Estimates of monthly GDP indicate that the only growth in the first quarter of 2011 was from February to March. After a temporary rise in March, the economy began sliding again in April, with declines in real wages, in durable-goods orders and manufacturing production, in existing home sales, and in real per-capita disposable incomes. It is not surprising that the index of leading indicators fell in April, only the second decline since it began to rise in the spring of 2009.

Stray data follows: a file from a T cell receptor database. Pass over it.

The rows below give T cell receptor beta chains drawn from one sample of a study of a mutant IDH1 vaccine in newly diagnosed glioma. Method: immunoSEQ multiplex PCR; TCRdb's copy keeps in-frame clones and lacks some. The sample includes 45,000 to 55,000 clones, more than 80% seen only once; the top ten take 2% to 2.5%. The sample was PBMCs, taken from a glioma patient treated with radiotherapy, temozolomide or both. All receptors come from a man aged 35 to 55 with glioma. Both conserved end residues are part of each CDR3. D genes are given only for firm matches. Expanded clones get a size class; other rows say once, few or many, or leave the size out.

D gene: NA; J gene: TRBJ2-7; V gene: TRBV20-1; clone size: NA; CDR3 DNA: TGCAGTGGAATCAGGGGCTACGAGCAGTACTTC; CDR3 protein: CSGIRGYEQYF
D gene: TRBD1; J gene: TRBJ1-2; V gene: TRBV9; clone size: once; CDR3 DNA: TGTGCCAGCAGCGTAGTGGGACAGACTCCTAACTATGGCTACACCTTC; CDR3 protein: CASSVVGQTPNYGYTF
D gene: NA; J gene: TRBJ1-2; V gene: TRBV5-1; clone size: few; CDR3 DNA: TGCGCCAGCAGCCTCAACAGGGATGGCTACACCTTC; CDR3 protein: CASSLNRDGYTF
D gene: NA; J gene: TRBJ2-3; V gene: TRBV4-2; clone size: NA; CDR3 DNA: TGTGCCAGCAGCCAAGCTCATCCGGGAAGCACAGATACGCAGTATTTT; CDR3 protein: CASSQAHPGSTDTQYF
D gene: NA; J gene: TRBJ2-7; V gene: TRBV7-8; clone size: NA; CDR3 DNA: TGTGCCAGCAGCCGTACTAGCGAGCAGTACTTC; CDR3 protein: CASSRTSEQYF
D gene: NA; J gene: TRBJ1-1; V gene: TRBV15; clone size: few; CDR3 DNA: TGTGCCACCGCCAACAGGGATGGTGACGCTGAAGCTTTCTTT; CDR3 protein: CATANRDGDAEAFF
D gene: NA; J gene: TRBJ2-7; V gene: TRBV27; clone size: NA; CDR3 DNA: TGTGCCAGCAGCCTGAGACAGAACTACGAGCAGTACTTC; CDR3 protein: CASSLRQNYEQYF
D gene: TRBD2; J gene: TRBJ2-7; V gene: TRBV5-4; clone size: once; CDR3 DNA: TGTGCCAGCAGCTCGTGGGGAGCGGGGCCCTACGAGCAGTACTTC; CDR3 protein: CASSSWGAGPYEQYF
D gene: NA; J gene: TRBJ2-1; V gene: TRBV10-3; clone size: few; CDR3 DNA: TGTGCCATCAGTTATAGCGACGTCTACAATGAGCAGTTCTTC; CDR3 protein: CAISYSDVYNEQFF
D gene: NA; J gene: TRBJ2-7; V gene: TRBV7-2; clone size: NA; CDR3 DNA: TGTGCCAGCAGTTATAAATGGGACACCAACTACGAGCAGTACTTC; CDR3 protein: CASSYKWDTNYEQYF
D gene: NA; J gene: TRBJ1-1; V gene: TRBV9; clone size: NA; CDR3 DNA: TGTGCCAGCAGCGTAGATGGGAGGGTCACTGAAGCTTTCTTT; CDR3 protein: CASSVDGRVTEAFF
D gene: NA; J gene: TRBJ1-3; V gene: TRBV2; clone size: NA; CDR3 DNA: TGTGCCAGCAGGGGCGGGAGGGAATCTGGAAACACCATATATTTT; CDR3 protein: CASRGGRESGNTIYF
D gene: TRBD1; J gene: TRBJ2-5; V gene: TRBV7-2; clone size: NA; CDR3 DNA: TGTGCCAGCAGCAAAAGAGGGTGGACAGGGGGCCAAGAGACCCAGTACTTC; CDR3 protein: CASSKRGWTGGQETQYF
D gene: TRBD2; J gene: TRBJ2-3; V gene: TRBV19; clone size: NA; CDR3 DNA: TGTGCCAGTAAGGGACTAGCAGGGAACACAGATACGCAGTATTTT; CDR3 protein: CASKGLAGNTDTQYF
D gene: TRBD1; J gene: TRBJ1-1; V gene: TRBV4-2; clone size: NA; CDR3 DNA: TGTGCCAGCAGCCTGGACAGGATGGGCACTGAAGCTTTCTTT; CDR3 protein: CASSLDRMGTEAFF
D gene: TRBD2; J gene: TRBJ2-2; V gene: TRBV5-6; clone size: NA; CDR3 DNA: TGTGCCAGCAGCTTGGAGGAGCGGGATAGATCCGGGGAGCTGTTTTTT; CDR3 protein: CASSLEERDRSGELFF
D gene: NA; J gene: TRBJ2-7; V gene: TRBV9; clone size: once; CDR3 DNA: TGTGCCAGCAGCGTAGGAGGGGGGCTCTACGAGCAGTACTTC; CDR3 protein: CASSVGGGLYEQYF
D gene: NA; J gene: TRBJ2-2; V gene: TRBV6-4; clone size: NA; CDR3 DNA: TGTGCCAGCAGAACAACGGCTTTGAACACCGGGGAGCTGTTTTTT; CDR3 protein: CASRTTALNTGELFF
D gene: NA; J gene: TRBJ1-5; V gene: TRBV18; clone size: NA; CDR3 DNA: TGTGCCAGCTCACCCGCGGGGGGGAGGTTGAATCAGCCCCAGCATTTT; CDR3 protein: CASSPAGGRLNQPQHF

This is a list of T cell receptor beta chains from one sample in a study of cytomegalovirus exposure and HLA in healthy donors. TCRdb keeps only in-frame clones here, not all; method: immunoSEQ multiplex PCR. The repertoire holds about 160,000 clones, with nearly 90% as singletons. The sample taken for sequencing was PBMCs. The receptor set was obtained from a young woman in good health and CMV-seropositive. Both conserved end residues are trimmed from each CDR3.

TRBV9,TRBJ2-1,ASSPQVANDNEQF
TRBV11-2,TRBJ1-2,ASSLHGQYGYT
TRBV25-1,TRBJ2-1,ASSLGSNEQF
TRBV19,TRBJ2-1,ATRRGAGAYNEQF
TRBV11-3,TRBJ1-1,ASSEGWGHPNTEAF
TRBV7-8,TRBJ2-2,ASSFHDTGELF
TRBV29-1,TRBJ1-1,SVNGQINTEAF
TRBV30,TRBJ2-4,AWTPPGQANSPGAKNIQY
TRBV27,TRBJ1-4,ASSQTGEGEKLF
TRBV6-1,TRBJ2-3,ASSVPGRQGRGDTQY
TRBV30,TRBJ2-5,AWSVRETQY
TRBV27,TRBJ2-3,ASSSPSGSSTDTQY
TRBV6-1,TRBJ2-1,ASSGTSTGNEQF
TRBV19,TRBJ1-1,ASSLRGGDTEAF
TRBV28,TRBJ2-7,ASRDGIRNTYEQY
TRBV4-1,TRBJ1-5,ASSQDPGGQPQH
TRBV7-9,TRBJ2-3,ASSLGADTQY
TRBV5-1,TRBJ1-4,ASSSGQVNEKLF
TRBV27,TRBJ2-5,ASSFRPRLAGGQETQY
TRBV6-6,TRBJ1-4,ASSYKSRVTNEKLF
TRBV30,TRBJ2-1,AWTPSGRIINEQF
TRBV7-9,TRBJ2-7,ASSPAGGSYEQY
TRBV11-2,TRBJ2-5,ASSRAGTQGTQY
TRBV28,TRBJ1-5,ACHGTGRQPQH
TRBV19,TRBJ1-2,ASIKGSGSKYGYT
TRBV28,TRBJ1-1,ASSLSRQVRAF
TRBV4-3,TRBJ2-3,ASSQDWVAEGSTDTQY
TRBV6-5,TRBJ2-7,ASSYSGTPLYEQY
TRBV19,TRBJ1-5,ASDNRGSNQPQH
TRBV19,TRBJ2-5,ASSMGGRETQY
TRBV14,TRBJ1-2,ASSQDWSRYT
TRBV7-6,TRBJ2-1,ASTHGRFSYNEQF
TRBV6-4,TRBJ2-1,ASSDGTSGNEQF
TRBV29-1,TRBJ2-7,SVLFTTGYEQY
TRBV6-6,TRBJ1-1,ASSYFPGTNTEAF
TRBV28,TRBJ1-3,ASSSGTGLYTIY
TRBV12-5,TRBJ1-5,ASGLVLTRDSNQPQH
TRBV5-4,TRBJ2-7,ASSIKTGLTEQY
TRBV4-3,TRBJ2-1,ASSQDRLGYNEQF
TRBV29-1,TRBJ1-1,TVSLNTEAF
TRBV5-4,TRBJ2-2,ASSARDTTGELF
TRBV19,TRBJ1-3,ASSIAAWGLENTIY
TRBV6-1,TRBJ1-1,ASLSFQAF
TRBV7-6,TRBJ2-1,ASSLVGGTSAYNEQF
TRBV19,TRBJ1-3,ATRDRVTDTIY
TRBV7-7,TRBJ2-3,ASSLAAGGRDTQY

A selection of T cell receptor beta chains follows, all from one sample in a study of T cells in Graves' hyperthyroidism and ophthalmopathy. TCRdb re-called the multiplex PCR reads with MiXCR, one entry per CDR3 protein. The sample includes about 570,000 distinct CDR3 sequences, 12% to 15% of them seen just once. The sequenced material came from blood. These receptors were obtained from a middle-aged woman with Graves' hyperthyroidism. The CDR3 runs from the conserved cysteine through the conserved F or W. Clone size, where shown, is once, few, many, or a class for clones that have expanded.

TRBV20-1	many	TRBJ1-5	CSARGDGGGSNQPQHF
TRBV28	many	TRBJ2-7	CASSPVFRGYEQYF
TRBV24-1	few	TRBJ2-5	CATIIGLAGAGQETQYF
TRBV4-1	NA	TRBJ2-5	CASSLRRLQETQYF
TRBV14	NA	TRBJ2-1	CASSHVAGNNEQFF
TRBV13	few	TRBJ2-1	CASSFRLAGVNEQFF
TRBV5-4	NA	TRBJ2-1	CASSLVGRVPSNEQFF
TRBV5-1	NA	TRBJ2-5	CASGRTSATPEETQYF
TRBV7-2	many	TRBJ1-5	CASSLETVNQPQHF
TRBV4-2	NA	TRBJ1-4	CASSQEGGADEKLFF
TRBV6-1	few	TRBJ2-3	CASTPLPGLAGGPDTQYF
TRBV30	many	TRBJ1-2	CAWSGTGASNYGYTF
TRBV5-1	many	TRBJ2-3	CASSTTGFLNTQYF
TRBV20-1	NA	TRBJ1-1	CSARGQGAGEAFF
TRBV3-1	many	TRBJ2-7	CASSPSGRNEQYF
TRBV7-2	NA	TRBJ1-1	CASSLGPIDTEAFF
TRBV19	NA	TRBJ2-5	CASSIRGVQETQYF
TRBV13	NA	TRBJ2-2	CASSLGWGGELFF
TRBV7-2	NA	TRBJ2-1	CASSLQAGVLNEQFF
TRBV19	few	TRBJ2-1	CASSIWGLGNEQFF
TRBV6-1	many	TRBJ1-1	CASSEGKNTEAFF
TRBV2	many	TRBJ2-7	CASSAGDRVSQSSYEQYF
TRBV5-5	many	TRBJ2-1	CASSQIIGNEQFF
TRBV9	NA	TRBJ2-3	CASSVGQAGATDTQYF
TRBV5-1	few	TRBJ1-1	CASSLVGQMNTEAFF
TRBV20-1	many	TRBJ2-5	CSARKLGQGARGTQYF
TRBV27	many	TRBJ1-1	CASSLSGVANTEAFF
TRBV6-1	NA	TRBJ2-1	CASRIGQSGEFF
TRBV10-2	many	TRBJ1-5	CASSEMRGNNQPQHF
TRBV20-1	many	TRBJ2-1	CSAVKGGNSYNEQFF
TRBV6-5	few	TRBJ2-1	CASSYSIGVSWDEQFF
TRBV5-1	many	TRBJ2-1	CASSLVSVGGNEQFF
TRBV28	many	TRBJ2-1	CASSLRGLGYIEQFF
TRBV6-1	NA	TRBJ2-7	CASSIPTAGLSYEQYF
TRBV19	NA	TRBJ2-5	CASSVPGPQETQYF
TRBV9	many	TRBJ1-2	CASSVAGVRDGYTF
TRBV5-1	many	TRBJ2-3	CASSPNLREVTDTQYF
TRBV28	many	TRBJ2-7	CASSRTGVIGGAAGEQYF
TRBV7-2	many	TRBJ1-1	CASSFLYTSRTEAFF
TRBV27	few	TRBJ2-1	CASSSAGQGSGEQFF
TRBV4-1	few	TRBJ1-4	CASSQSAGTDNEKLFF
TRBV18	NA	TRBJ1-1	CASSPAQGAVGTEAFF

The data for May are beginning to arrive and are even worse than April’s. They are marked by a collapse in payroll-employment gains; a higher unemployment rate; manufacturers’ reports of slower orders and production; weak chain-store sales; and a sharp drop in consumer confidence.